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July 04, 2021

July 04, 2021

July 04, 2021

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Spring into the Future: Embracing Virtual Threads with Java’s Project Loom

The second limitation is required for proper interaction with native code. Let us understand the difference between both kinds of threads when they are submitted with the same executable code. In Java, the final keyword is used to mark a variable, method, or class as immutable, meaning its value or behavior cannot be modified once it has been initialized. If you like this article, please like and share it with your friends and colleagues.

  • The code will create 10,000 virtual threads to complete these 10,000 tasks.
  • However, many server applications will choose virtual threads to achieve greater scalability.
  • The way we start threads is a little different since we’re using the ExecutorService.
  • In addition, this document provides an overview of how to install java and the environment variables you will need to set.
  • These platform-level threads are scheduled by the OS scheduler and the scheduling algorithm depends on the underlying OS.
  • In addition, Java 19 introduces the Executors.newThreadPerTaskExecutor method, which can take a ThreadFactory that builds virtual threads.
  • This can improve the scalability and efficiency of Java applications, particularly those that need to handle a large number of client connections or concurrent requests.

We very much look forward to our collective experience and feedback from applications. Our focus currently is to make sure that you are enabled to begin experimenting on your own. If you encounter specific issues in your own early experiments with Virtual Threads, please report them to the corresponding project. Virtual Threads impact not only Spring Framework but all surrounding integrations, such as database drivers, messaging systems, HTTP clients, and many more. Many of these projects are aware of the need to improve their synchronized behavior to unleash the full potential of Project Loom. As we can see, each thread stores a different value in the ThreadLocal, which is not accessible to other threads.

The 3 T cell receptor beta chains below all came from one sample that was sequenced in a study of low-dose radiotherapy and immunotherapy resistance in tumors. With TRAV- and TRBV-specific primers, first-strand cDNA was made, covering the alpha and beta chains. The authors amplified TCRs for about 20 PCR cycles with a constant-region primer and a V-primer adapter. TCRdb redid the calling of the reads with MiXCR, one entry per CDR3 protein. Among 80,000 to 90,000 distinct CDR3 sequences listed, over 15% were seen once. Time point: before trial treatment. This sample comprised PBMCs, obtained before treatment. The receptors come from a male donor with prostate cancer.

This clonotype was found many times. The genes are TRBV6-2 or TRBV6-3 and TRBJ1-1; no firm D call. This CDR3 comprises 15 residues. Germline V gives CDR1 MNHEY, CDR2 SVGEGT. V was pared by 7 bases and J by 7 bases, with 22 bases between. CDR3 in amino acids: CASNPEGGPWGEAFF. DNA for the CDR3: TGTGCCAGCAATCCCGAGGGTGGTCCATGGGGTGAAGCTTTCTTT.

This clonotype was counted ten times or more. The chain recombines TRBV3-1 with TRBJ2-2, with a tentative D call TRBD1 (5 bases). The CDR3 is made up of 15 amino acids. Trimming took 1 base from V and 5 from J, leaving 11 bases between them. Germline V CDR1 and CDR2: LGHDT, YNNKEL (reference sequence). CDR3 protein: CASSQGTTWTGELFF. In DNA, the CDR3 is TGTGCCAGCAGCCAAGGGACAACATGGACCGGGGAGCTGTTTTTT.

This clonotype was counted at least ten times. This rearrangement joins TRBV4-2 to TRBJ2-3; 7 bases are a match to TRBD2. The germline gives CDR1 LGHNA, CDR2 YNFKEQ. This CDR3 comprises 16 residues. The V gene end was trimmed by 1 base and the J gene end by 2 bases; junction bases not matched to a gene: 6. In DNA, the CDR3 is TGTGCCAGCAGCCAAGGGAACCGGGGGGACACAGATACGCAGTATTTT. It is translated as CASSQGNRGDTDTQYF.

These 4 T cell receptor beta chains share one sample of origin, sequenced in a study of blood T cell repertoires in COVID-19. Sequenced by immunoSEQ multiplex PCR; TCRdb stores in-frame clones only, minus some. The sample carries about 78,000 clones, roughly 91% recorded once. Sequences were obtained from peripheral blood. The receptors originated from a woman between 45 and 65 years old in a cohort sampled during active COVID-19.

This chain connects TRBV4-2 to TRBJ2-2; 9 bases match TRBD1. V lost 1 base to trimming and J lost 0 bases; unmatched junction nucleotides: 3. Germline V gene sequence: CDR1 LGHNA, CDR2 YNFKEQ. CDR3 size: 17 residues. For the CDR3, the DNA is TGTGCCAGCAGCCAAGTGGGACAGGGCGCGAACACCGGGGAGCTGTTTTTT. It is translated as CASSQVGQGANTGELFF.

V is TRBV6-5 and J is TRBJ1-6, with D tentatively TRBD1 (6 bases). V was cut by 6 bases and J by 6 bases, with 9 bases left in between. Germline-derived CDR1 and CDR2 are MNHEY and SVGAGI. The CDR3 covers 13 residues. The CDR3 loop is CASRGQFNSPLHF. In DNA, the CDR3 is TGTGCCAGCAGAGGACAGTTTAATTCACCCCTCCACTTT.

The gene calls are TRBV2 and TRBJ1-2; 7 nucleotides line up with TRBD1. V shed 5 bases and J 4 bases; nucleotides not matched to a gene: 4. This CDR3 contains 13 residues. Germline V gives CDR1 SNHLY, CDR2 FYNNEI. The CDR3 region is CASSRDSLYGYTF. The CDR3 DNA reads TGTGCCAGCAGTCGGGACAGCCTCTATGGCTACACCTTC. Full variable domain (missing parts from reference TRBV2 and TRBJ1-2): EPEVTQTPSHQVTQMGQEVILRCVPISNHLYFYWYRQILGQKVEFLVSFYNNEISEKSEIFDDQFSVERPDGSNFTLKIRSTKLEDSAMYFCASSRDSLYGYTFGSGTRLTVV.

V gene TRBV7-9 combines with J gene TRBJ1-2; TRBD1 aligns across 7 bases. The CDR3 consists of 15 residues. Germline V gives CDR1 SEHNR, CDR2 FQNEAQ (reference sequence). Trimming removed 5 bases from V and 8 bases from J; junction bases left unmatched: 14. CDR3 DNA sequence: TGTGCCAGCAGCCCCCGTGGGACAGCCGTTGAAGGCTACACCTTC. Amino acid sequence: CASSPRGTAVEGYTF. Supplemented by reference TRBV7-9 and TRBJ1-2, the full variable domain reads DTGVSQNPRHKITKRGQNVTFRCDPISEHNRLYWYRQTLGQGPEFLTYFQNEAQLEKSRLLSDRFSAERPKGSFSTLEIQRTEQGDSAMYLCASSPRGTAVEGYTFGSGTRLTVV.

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Virtual threads are one of the most important innovations in Java for a long time. They were developed in Project Loom and have been included in the JDK since Java 19 as a preview feature and will be production-ready in Java 21 . Because virtual threads are threads and have little new API surface of their own, there is relatively little to learn in order to use virtual threads. But there are actually quite a few things we need to unlearn in order to use them effectively. Virtual threads are fully compatible with the existing `Thread` API, so existing applications and libraries can support them with minimal change. Virtual threads are a lightweight implementation of Java threads, delivered as a preview feature in Java 19.

In our case, we have only one ContinuationScope object, the VTHREAD_SCOPE object. So, continuations execution is implemented using a lot of native calls to the JVM, and it’s less understandable when looking at the JDK code. However, we can still look at some concepts at the roots of virtual threads.

The thread-per-request style

We think that the future is bright for the JVM ecosystem and all the developers and languages part of this community after this upcoming change. Another change is the inclusion of a new ExecutorService, this new executor service can be instantiated by running Executors.newVirtualThreadPerTaskExecutor() method. There are some limitations currently with the use of synchronised blocks and thread locals, we won’t get into much details but the general recommendation is to avoid using them. The creation of Java threads is expensive because it involves allocating memory for the thread, initialising the thread stack and also making OS calls to register the OS thread. Lastly, but not less important, writing explicit asynchronous code is more error-prone due to the complexities that come with it. Currently, in the JDK, there is a one-to-one relationship between Java threads (also called “platform” threads) and OS threads.

virtual threads in java